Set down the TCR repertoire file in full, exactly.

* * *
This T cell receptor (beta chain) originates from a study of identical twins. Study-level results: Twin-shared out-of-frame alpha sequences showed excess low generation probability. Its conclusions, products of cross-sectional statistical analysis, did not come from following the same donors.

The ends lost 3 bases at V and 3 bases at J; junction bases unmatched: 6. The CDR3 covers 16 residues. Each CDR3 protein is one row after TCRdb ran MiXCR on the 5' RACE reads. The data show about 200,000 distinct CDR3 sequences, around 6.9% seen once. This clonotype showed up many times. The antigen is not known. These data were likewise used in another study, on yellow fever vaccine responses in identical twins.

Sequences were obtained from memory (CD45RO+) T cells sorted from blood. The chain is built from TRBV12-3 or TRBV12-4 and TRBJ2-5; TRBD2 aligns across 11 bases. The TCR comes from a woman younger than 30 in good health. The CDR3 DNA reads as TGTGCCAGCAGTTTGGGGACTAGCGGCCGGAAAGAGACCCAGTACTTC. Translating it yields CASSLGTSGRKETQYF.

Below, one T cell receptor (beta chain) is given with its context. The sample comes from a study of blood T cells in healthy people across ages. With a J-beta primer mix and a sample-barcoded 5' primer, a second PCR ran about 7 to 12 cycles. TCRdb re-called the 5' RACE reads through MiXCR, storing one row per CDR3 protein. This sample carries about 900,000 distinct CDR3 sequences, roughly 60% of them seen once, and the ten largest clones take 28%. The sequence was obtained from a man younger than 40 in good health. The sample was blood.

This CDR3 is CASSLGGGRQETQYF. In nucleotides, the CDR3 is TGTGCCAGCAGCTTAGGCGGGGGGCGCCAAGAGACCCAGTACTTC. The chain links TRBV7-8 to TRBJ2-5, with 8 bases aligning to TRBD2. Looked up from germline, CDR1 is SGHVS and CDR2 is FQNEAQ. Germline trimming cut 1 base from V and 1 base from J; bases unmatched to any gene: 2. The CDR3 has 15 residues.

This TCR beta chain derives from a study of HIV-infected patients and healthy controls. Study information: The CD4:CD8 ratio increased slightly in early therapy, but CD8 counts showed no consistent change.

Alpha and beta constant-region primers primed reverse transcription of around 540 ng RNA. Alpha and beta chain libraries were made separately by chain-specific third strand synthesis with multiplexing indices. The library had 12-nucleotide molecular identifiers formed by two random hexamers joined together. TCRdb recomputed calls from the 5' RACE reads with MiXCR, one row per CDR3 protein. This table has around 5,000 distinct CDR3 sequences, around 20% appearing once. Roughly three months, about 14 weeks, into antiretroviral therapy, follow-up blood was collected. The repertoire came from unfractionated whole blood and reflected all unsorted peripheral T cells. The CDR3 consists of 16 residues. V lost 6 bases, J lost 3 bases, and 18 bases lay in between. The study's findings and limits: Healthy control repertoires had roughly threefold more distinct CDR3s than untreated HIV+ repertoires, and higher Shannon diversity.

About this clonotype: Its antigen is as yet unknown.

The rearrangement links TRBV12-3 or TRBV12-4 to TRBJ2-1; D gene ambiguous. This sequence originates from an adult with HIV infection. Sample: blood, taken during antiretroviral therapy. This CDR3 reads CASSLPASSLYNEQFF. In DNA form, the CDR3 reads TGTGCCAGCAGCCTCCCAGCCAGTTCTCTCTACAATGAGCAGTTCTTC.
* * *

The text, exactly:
This T cell receptor (beta chain) originates from a study of identical twins. Study-level results: Twin-shared out-of-frame alpha sequences showed excess low generation probability. Its conclusions, products of cross-sectional statistical analysis, did not come from following the same donors.

The ends lost 3 bases at V and 3 bases at J; junction bases unmatched: 6. The CDR3 covers 16 residues. Each CDR3 protein is one row after TCRdb ran MiXCR on the 5' RACE reads. The data show about 200,000 distinct CDR3 sequences, around 6.9% seen once. This clonotype showed up many times. The antigen is not known. These data were likewise used in another study, on yellow fever vaccine responses in identical twins.

Sequences were obtained from memory (CD45RO+) T cells sorted from blood. The chain is built from TRBV12-3 or TRBV12-4 and TRBJ2-5; TRBD2 aligns across 11 bases. The TCR comes from a woman younger than 30 in good health. The CDR3 DNA reads as TGTGCCAGCAGTTTGGGGACTAGCGGCCGGAAAGAGACCCAGTACTTC. Translating it yields CASSLGTSGRKETQYF.

Below, one T cell receptor (beta chain) is given with its context. The sample comes from a study of blood T cells in healthy people across ages. With a J-beta primer mix and a sample-barcoded 5' primer, a second PCR ran about 7 to 12 cycles. TCRdb re-called the 5' RACE reads through MiXCR, storing one row per CDR3 protein. This sample carries about 900,000 distinct CDR3 sequences, roughly 60% of them seen once, and the ten largest clones take 28%. The sequence was obtained from a man younger than 40 in good health. The sample was blood.

This CDR3 is CASSLGGGRQETQYF. In nucleotides, the CDR3 is TGTGCCAGCAGCTTAGGCGGGGGGCGCCAAGAGACCCAGTACTTC. The chain links TRBV7-8 to TRBJ2-5, with 8 bases aligning to TRBD2. Looked up from germline, CDR1 is SGHVS and CDR2 is FQNEAQ. Germline trimming cut 1 base from V and 1 base from J; bases unmatched to any gene: 2. The CDR3 has 15 residues.

This TCR beta chain derives from a study of HIV-infected patients and healthy controls. Study information: The CD4:CD8 ratio increased slightly in early therapy, but CD8 counts showed no consistent change.

Alpha and beta constant-region primers primed reverse transcription of around 540 ng RNA. Alpha and beta chain libraries were made separately by chain-specific third strand synthesis with multiplexing indices. The library had 12-nucleotide molecular identifiers formed by two random hexamers joined together. TCRdb recomputed calls from the 5' RACE reads with MiXCR, one row per CDR3 protein. This table has around 5,000 distinct CDR3 sequences, around 20% appearing once. Roughly three months, about 14 weeks, into antiretroviral therapy, follow-up blood was collected. The repertoire came from unfractionated whole blood and reflected all unsorted peripheral T cells. The CDR3 consists of 16 residues. V lost 6 bases, J lost 3 bases, and 18 bases lay in between. The study's findings and limits: Healthy control repertoires had roughly threefold more distinct CDR3s than untreated HIV+ repertoires, and higher Shannon diversity.

About this clonotype: Its antigen is as yet unknown.

The rearrangement links TRBV12-3 or TRBV12-4 to TRBJ2-1; D gene ambiguous. This sequence originates from an adult with HIV infection. Sample: blood, taken during antiretroviral therapy. This CDR3 reads CASSLPASSLYNEQFF. In DNA form, the CDR3 reads TGTGCCAGCAGCCTCCCAGCCAGTTCTCTCTACAATGAGCAGTTCTTC.